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Everywhere golfers are beating balls trying to improve and actually many are getting worse! There are a few that will improve and it will take much longer with very little knowledge of how they achieved this change. I will explain 5 reasons why I believe golfers struggle to improve.

Below are the last two reasons why golfer’s don’t improve. Click the button to see reasons 1 thru 3.


  • You picked the right things to work on.
  • You even have a great learning process and are able to make the change on the range.
  • Then you head to the course and it all goes haywire – you revert back to your old swing “what you know”, or some version between the old and new swings, which is non-functional.

If you want to transfer your new movement to the course you are going to have to:

  • Have exceptional attentional control
  • Have spent more time ingraining the move with quality repetitions (not mindless ones)
  • Have trained with games which simulate the course and game of golf better.

Hitting 30 balls in a row from the same spot close to the flag might look fancy – but it’s not going to transfer well to the course, under pressure.

If all you have done is the usual scrape-hit-scrape-hit practice on the range, you will get what all other golfers get – an ability to perform well on the range, but a lack of on-course transference.


The biggest reason golfers don’t improve is simple – what they are working on does not relate to improving impact.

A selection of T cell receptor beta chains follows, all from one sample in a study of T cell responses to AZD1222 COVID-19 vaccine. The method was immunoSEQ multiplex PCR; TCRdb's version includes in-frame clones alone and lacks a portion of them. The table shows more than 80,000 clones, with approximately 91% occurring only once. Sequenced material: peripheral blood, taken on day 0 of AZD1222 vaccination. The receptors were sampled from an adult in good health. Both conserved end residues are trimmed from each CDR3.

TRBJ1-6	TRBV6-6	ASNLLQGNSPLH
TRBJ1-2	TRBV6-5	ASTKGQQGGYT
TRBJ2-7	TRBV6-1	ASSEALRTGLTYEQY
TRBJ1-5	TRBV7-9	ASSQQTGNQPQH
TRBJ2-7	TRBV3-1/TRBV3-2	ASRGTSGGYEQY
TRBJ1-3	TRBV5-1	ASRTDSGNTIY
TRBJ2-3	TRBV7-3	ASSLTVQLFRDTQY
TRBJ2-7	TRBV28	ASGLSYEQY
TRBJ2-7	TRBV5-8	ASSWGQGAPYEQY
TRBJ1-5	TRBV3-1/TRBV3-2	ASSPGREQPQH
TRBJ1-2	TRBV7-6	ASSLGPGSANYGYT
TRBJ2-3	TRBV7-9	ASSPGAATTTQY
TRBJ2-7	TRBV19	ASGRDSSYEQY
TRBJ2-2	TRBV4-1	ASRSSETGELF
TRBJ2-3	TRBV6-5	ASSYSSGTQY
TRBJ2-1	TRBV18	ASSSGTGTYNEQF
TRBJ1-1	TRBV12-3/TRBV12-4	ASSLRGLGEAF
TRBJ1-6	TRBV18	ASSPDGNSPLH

The ball doesn’t care how you arrive at impact.  The ball is only concerned how the club-head interacts with the ball during that .75 inches of space where they are in contact with each other! I am not talking about body positions or mirroring your swing photos to tour players in this month’s golf article!

What inputs are you giving to the ball during this 0.75 inch space?

Most golfers work on things in their swings which have absolutely no relevance to their specific impact patterns, and therefore never see any improvement. Usually, they have picked some random swing piece to work on based on what their favorite tour player does, or what the latest magazine article is promoting. This is not a recipe for improvement.

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Everywhere golfers are beating balls trying to improve and actually many are getting worse! There are a few that will improve and it will take much longer with very little knowledge of how they achieved this change. I will explain 5 reasons why I believe golfers struggle to improve.